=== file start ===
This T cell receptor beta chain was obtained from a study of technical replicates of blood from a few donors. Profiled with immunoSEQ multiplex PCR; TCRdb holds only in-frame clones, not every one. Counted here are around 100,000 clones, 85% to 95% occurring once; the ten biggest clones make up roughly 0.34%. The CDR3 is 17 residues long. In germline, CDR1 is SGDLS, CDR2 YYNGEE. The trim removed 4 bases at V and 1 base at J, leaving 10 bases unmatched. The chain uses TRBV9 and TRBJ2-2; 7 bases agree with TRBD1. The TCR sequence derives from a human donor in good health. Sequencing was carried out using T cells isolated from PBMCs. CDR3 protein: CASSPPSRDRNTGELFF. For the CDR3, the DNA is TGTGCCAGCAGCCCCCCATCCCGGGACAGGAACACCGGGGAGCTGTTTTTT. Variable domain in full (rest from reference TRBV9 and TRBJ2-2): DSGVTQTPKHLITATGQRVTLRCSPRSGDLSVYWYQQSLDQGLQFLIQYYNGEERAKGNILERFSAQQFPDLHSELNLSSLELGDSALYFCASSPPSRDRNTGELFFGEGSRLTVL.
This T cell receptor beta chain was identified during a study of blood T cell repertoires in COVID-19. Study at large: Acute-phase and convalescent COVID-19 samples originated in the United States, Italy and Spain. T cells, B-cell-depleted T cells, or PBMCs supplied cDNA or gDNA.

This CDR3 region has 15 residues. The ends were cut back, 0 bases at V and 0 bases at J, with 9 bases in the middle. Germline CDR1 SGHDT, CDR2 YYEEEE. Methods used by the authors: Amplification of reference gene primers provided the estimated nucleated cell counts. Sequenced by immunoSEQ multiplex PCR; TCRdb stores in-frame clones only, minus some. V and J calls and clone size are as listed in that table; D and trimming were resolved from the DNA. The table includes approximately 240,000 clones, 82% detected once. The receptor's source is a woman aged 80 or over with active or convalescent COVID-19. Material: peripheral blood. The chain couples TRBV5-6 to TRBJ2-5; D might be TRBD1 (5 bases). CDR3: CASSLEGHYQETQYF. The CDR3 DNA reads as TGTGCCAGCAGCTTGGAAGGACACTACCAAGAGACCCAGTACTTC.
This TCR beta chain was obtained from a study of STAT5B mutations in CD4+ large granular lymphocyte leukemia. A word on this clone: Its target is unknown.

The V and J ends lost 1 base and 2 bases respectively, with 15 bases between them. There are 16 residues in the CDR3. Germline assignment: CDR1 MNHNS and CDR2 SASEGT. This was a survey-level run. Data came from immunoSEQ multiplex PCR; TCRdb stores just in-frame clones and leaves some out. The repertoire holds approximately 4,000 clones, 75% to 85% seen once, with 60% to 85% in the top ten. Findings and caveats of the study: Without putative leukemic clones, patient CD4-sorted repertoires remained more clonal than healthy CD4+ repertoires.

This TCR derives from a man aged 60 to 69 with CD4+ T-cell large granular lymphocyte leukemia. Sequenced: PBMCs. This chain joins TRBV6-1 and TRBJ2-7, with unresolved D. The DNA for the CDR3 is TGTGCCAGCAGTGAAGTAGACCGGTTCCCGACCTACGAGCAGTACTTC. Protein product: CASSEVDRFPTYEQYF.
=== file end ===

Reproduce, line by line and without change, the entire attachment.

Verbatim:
This T cell receptor beta chain was obtained from a study of technical replicates of blood from a few donors. Profiled with immunoSEQ multiplex PCR; TCRdb holds only in-frame clones, not every one. Counted here are around 100,000 clones, 85% to 95% occurring once; the ten biggest clones make up roughly 0.34%. The CDR3 is 17 residues long. In germline, CDR1 is SGDLS, CDR2 YYNGEE. The trim removed 4 bases at V and 1 base at J, leaving 10 bases unmatched. The chain uses TRBV9 and TRBJ2-2; 7 bases agree with TRBD1. The TCR sequence derives from a human donor in good health. Sequencing was carried out using T cells isolated from PBMCs. CDR3 protein: CASSPPSRDRNTGELFF. For the CDR3, the DNA is TGTGCCAGCAGCCCCCCATCCCGGGACAGGAACACCGGGGAGCTGTTTTTT. Variable domain in full (rest from reference TRBV9 and TRBJ2-2): DSGVTQTPKHLITATGQRVTLRCSPRSGDLSVYWYQQSLDQGLQFLIQYYNGEERAKGNILERFSAQQFPDLHSELNLSSLELGDSALYFCASSPPSRDRNTGELFFGEGSRLTVL.
This T cell receptor beta chain was identified during a study of blood T cell repertoires in COVID-19. Study at large: Acute-phase and convalescent COVID-19 samples originated in the United States, Italy and Spain. T cells, B-cell-depleted T cells, or PBMCs supplied cDNA or gDNA.

This CDR3 region has 15 residues. The ends were cut back, 0 bases at V and 0 bases at J, with 9 bases in the middle. Germline CDR1 SGHDT, CDR2 YYEEEE. Methods used by the authors: Amplification of reference gene primers provided the estimated nucleated cell counts. Sequenced by immunoSEQ multiplex PCR; TCRdb stores in-frame clones only, minus some. V and J calls and clone size are as listed in that table; D and trimming were resolved from the DNA. The table includes approximately 240,000 clones, 82% detected once. The receptor's source is a woman aged 80 or over with active or convalescent COVID-19. Material: peripheral blood. The chain couples TRBV5-6 to TRBJ2-5; D might be TRBD1 (5 bases). CDR3: CASSLEGHYQETQYF. The CDR3 DNA reads as TGTGCCAGCAGCTTGGAAGGACACTACCAAGAGACCCAGTACTTC.
This TCR beta chain was obtained from a study of STAT5B mutations in CD4+ large granular lymphocyte leukemia. A word on this clone: Its target is unknown.

The V and J ends lost 1 base and 2 bases respectively, with 15 bases between them. There are 16 residues in the CDR3. Germline assignment: CDR1 MNHNS and CDR2 SASEGT. This was a survey-level run. Data came from immunoSEQ multiplex PCR; TCRdb stores just in-frame clones and leaves some out. The repertoire holds approximately 4,000 clones, 75% to 85% seen once, with 60% to 85% in the top ten. Findings and caveats of the study: Without putative leukemic clones, patient CD4-sorted repertoires remained more clonal than healthy CD4+ repertoires.

This TCR derives from a man aged 60 to 69 with CD4+ T-cell large granular lymphocyte leukemia. Sequenced: PBMCs. This chain joins TRBV6-1 and TRBJ2-7, with unresolved D. The DNA for the CDR3 is TGTGCCAGCAGTGAAGTAGACCGGTTCCCGACCTACGAGCAGTACTTC. Protein product: CASSEVDRFPTYEQYF.